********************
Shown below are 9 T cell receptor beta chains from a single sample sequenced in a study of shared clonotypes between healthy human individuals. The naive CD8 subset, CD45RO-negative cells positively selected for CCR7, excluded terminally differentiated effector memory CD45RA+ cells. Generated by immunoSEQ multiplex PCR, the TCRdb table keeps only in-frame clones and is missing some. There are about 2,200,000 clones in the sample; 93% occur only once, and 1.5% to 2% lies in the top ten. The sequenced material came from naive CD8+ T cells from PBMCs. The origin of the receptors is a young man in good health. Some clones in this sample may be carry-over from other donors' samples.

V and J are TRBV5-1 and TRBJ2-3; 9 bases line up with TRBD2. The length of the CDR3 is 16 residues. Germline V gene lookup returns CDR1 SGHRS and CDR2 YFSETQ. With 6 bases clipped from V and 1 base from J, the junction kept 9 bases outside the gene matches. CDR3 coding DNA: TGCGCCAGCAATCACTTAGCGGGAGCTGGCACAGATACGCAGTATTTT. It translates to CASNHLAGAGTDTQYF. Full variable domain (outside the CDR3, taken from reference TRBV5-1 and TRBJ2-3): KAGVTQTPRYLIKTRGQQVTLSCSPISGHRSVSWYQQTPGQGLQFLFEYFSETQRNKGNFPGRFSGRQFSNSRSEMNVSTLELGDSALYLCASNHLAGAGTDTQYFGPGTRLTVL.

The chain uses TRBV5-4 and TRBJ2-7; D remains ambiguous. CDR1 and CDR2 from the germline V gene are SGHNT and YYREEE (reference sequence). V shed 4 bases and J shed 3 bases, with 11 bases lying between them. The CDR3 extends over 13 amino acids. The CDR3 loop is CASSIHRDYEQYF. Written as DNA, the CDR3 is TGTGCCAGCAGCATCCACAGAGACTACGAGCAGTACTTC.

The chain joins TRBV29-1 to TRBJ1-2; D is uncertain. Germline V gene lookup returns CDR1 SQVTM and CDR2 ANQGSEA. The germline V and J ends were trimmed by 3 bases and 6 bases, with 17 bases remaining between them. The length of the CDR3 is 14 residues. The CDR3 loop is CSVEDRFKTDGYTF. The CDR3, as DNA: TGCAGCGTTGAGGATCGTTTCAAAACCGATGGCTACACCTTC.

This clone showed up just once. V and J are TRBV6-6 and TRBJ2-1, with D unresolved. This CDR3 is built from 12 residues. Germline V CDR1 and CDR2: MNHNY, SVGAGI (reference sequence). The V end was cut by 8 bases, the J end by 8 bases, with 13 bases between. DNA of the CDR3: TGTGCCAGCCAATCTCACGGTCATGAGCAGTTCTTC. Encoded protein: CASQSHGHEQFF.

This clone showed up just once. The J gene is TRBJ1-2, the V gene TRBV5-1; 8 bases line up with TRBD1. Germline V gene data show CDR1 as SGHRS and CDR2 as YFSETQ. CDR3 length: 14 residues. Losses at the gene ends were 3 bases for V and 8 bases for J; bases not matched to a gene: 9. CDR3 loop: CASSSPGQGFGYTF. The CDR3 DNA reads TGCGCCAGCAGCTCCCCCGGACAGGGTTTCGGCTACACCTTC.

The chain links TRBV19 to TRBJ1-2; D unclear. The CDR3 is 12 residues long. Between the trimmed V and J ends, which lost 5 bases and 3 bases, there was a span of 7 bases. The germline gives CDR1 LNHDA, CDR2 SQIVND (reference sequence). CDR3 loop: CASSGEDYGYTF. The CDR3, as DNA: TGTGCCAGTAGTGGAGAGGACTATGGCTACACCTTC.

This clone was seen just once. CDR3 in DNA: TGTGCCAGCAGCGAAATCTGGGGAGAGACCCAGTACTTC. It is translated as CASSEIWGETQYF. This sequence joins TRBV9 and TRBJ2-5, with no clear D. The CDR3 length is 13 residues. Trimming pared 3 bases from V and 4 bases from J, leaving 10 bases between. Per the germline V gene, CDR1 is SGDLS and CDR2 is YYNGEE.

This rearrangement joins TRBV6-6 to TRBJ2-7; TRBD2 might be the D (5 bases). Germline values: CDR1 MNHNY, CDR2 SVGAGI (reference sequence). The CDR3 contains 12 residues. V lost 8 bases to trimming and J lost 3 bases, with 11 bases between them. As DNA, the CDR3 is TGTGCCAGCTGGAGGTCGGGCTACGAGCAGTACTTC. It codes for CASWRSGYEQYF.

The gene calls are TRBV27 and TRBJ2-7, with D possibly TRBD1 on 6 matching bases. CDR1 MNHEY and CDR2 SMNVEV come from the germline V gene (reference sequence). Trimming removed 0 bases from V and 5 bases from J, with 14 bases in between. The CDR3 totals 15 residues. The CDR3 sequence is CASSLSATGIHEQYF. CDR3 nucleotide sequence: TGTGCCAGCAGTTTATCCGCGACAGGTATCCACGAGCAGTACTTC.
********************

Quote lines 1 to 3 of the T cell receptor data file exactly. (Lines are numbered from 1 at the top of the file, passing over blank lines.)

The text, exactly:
Shown below are 9 T cell receptor beta chains from a single sample sequenced in a study of shared clonotypes between healthy human individuals. The naive CD8 subset, CD45RO-negative cells positively selected for CCR7, excluded terminally differentiated effector memory CD45RA+ cells. Generated by immunoSEQ multiplex PCR, the TCRdb table keeps only in-frame clones and is missing some. There are about 2,200,000 clones in the sample; 93% occur only once, and 1.5% to 2% lies in the top ten. The sequenced material came from naive CD8+ T cells from PBMCs. The origin of the receptors is a young man in good health. Some clones in this sample may be carry-over from other donors' samples.

V and J are TRBV5-1 and TRBJ2-3; 9 bases line up with TRBD2. The length of the CDR3 is 16 residues. Germline V gene lookup returns CDR1 SGHRS and CDR2 YFSETQ. With 6 bases clipped from V and 1 base from J, the junction kept 9 bases outside the gene matches. CDR3 coding DNA: TGCGCCAGCAATCACTTAGCGGGAGCTGGCACAGATACGCAGTATTTT. It translates to CASNHLAGAGTDTQYF. Full variable domain (outside the CDR3, taken from reference TRBV5-1 and TRBJ2-3): KAGVTQTPRYLIKTRGQQVTLSCSPISGHRSVSWYQQTPGQGLQFLFEYFSETQRNKGNFPGRFSGRQFSNSRSEMNVSTLELGDSALYLCASNHLAGAGTDTQYFGPGTRLTVL.

The chain uses TRBV5-4 and TRBJ2-7; D remains ambiguous. CDR1 and CDR2 from the germline V gene are SGHNT and YYREEE (reference sequence). V shed 4 bases and J shed 3 bases, with 11 bases lying between them. The CDR3 extends over 13 amino acids. The CDR3 loop is CASSIHRDYEQYF. Written as DNA, the CDR3 is TGTGCCAGCAGCATCCACAGAGACTACGAGCAGTACTTC.